Eugenia

Water apple Eugenia aquea, photographed by Tai Lung Aik.


Belongs within: Myrteae.

Eugenia is a genus of trees and shrubs that can be distinguished from closely related taxa by its pinnately veined leaves, single-seeded fruit and massive cotyledons (Flora of China). The centre of diversity for the genus is in the Americas, but species are found throughout the tropics. The fruit of some species, such as the water apple or jambu air Eugenia aquea, is edible.

Characters (from Flora of China): Trees or shrubs. Leaves opposite, petiolate; leaf blade pinnately veined. Inflorescences axillary or often lateral below leaves. Flowers bisexual, solitary or clustered. Hypanthium short. Calyx lobes 4. Petals 4. Stamens numerous; anthers parallel, longitudinally dehiscent. Ovary 2- or 3-loculed; ovules many per locule, amphitropous. Fruit a berry, with persistent sepals at apex. Seed usually 1, embryo straight, with 2 fully or partly fused massive cotyledons.

<==Eugenia
    |--E. aquea [=Syzygium aqueum] P88
    |--E. aromatica ZB01
    |--E. braziliensis MM96
    |--E. buxifolia G17
    |--E. caryophyllus P88
    |--E. christii J87
    |--E. firma S02
    |--E. foetida J87
    |--E. formonica J87
    |--E. glabrata J87
    |--E. grandis P88
    |--E. lineata J87
    |--E. maire A27
    |--E. malaccensis P88 [=Jambosa malaccensis C55, Syzygium malaccense P88]
    |--E. picardae J87
    |--E. smithii B88
    |--E. stictosepala MP00
    |--E. tiburona J87
    `--E. uniflora WO05

*Type species of generic name indicated

REFERENCES

[A27] Andersen, J. C. 1927. Popular names of New Zealand plants. Transactions and Proceedings of the New Zealand Institute 57: 905-977.

[B88] Bouček, Z. 1988. Australasian Chalcidoidea (Hymenoptera): A biosystematic revision of genera of fourteen families, with a reclassification of species. CAB International: Wallingford (UK).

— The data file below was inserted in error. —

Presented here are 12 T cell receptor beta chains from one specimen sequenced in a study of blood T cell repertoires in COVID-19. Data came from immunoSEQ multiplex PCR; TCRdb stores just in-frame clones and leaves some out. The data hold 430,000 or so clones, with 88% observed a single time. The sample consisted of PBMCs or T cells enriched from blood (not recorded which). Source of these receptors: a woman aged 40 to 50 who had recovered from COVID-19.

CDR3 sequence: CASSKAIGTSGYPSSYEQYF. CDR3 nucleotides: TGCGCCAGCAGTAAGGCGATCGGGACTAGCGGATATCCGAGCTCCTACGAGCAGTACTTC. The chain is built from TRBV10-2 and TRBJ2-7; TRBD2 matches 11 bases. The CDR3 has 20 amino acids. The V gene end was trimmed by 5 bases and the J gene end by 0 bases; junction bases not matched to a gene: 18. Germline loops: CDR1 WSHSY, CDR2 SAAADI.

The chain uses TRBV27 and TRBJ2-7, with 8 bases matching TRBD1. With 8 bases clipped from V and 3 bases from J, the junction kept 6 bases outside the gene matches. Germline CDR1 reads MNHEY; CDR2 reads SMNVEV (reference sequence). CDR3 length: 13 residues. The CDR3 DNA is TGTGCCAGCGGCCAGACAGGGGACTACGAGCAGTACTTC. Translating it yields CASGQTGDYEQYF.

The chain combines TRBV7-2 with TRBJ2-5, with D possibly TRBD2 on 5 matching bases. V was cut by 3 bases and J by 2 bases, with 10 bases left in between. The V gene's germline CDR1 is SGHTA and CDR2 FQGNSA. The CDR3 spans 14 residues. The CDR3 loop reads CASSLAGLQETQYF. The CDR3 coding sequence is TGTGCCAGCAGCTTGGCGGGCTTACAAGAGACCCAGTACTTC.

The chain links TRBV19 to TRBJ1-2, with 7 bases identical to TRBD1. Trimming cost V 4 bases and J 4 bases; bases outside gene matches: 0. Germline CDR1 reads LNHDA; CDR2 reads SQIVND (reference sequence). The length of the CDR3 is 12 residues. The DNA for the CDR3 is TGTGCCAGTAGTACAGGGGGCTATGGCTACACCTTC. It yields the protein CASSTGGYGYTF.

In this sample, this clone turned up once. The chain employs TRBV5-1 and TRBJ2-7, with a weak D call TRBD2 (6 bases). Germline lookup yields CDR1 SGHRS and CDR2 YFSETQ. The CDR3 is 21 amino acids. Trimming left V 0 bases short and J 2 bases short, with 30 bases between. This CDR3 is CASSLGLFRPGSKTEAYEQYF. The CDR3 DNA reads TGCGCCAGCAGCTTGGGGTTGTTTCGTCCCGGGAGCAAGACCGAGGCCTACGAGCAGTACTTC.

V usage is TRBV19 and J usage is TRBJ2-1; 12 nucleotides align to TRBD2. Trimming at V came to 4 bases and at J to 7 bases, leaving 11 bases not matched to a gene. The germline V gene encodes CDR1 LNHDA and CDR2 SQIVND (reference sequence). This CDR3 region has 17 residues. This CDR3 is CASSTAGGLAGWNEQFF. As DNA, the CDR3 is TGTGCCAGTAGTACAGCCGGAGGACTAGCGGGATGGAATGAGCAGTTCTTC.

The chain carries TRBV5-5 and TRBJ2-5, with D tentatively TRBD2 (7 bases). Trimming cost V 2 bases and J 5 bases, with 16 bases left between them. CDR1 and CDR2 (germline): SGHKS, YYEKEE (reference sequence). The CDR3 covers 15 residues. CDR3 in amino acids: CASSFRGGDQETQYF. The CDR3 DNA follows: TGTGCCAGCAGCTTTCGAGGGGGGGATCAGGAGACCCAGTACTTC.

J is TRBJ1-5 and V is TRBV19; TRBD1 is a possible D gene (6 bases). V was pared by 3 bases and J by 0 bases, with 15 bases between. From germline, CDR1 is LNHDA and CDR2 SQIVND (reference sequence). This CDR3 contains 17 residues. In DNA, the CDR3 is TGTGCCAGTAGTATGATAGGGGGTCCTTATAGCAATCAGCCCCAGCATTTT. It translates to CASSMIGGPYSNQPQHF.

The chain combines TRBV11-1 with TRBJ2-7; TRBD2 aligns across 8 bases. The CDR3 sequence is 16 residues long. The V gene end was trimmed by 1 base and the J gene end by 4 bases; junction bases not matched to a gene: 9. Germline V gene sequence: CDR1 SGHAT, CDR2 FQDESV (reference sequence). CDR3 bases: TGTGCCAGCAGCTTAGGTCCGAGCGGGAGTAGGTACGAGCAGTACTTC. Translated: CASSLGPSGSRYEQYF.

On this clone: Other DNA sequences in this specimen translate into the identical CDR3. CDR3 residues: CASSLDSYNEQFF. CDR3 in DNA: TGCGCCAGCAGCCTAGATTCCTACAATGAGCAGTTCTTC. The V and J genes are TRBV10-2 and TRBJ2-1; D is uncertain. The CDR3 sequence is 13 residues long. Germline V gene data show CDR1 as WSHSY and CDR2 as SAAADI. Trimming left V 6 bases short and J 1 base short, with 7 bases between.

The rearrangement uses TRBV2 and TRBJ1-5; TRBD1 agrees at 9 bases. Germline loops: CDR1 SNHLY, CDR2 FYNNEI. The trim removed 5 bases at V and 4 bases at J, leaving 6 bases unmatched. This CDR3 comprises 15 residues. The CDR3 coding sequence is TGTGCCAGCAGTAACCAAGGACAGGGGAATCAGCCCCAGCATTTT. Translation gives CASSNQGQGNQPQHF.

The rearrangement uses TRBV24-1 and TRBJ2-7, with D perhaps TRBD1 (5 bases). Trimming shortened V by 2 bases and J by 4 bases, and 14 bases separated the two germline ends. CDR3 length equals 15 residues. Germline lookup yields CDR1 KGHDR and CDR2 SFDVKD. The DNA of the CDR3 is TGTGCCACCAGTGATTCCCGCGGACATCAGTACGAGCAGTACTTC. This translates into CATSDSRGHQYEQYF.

[C55] Candolle, A. de. 1855. Géographie Botanique Raisonée: Ou exposition des faits principaux et des lois concernant la distribution géographique des plantes de l’époque actuelle vol. 2. Librairie de Victor Masson: Paris.

[G17] Girault, A. A. 1917. New chalcid flies. Privately published (reprinted Gordh, G., A. S. Menke, E. C. Dahms & J. C. Hall. 1979. The privately printed papers of A. A. Girault. Memoirs of the American Entomological Institute 28: 72-77).

[J87] Judd, W. S. 1987. Floristic study of Morne La Visite and Pic Macaya National Parks, Haiti. Bulletin of the Florida State Museum—Biological Sciences 32 (1): 1-136.

[MP00] Machado, G., & M. A. Pizo. 2000. The use of fruits by the neotropical harvestman Neosadocus variabilis (Opiliones, Laniatores, Gonyleptidae). Journal of Arachnology 28: 357-360.

[MM96] Mound, L. A., & R. Marullo. 1996. The thrips of Central and South America: an introduction (Insecta: Thysanoptera). Memoirs on Entomology, International 6: 1-487.

[P88] Polunin, I. 1988. Plants and Flowers of Malaysia. Times Editions: Singapore.

[S02] Smetacek, P. 2002. Notes on new records of hooktip moths, Lepidoptera: Drepanidae, from the Kumaon and Garhwal Himalaya. Journal of the Bombay Natural History Society 99 (3): 446-454.

[WO05] Wilson, P. G., M. M. O'Brien, M. M. Heslewood & C. J. Quinn. 2005. Relationships within Myrtaceae sensu lato based on a matK phylogeny. Plant Systematics and Evolution 251: 3-19.

[ZB01] Zhang, N., & M. Blackwell. 2001. Molecular phylogeny of dogwood anthracnose fungus (Discula destructiva) and the Diaporthales. Mycologia 93 (2): 355-365.

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